Have you ever wondered why English pronunciation differs so much from written language?
When was the English language born?
Who invaded Britain?
What were these invaders like? What did they eat and drink? What were they like?
Basically, the history of the English language is dived into tree periods called Old English or Anglo Saxon, Middle English and Modern English. Old English came into being in the 5th century A.D., when the Germanic tribes migrated to England from what are now northern Germany and Denmark.
The languages spoken by these tribes fused together into Old English
(In this video you can see how English was evolved)
Which language did these tribes speak?
The invading tribes spoke similar languages (all of them shared the same language branch), which in Britain developed into what we call Old English. Old English didn’t sound or look like English today. Native English speakers now would have great difficulty understanding Old English. Nevertheless, around half of the most commonly used words in PdE (Present-Day English) have Old English roots. The words be, strong or water, for instance, derive from Old English.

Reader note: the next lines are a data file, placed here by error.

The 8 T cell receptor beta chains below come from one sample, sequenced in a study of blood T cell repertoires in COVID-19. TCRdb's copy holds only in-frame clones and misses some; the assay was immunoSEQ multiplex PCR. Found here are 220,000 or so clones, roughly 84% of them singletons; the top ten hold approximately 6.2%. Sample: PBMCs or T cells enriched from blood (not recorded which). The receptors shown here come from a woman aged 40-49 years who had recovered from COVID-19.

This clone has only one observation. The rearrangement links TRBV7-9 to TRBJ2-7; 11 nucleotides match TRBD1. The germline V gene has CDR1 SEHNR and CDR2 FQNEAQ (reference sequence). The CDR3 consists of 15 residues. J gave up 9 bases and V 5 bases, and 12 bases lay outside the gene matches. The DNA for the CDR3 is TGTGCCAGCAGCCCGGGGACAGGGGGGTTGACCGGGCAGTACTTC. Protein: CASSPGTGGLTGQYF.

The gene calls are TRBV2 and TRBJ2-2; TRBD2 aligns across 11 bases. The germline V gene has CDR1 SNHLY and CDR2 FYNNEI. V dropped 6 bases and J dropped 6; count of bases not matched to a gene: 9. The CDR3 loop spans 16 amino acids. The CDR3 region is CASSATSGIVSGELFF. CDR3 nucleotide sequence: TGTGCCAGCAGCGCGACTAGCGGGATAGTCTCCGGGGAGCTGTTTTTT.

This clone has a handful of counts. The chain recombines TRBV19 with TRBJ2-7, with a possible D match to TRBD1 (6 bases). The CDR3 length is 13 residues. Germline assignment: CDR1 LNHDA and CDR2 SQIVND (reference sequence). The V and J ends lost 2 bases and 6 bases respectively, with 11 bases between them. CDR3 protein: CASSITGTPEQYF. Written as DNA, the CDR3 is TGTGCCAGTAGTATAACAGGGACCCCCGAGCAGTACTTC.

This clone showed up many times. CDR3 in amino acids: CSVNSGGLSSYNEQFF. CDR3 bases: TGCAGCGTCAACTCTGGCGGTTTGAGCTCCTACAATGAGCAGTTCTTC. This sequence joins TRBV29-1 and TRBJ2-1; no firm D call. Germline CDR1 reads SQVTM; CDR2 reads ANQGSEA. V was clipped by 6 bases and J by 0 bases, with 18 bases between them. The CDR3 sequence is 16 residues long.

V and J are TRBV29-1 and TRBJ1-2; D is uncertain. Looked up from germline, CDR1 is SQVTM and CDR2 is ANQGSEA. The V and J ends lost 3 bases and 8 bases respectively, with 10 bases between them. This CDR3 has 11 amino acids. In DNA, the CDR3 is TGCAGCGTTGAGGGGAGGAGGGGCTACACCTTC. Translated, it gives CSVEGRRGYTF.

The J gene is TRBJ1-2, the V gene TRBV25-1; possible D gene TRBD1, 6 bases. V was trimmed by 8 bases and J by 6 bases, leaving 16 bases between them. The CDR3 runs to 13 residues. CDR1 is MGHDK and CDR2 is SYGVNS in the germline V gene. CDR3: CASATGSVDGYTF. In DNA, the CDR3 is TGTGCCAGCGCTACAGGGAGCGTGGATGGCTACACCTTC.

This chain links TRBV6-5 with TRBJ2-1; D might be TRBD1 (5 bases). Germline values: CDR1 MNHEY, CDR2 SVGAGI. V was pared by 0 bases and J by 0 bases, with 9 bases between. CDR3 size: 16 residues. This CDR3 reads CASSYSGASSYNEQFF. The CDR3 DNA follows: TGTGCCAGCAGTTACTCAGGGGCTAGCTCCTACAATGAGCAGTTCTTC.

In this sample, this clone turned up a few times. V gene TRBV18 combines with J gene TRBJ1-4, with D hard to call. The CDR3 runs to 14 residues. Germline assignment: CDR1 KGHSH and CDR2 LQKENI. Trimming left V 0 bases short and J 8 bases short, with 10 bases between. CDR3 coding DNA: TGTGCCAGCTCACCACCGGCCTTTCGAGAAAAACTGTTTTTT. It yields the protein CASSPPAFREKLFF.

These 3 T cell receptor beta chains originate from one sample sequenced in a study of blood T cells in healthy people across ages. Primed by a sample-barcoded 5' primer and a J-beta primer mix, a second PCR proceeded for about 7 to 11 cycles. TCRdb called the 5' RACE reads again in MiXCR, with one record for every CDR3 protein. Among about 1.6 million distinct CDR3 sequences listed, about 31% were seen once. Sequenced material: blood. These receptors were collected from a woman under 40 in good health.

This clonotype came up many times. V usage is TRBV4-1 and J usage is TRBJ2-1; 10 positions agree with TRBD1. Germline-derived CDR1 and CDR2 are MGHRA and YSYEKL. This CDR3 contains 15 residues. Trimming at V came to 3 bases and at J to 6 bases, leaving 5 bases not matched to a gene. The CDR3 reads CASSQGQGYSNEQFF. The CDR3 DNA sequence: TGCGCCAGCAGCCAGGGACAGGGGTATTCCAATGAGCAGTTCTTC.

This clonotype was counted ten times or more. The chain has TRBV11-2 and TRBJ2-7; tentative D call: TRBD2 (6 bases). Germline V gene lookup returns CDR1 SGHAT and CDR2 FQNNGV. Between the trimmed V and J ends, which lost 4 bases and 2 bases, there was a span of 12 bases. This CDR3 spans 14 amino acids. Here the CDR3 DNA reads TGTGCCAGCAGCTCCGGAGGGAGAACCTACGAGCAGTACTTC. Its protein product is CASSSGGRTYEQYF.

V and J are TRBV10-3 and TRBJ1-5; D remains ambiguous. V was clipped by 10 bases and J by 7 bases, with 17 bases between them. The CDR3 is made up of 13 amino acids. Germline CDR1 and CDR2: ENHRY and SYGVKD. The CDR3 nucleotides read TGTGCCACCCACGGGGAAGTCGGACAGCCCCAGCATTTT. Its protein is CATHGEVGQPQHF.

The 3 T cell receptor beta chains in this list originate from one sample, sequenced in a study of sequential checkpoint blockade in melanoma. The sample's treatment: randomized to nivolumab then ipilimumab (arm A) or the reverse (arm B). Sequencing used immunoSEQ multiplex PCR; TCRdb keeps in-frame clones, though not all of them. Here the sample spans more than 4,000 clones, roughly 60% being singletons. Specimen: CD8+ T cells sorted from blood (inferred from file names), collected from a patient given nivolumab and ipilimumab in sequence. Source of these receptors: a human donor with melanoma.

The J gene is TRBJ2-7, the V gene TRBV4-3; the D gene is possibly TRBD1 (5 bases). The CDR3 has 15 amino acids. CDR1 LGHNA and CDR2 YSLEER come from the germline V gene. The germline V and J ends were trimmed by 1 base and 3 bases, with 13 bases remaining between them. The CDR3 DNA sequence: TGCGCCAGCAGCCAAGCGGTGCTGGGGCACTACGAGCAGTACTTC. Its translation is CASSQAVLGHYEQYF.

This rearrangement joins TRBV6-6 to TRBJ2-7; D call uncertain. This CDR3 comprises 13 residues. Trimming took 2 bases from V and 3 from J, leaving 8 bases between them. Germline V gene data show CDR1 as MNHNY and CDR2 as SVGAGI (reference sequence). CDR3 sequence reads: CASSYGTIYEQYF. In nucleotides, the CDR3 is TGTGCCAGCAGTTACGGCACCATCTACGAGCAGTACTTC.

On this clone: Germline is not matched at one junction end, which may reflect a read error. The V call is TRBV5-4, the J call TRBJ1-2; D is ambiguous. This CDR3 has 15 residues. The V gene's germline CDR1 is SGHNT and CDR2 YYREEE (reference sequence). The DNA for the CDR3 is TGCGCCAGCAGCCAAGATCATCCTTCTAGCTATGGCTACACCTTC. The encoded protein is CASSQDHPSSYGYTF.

What did the Old English sound like?
Old English was closer to modern Dutch or German. All letters were pronounced. There are many sounds which don’t turn up in PdE like the /x/ or /ç/ which appear after a back or front vowel (when there’s an <h>). Actually, the word “right” was not pronounced as /rait/, instead, it was /riçt/.
If you hear it spoken or read aloud, you may be able to get an idea of what you’re hearing, but in general, you would have to study it like another foreign understand it. Let’s see an example from the Beowulf:
Old English (from Beowulf):
Hwæt! Wē Gār‐Dena in geār‐dagum
þēod‐cyninga þrym gefrūnon,
hū þā æðelingas ellen fremedon.
Oft Scyld Scēfing sceaðena þrēatum,
Old English Reviews http://oldenglish.umwblogs.org/audio-reviews/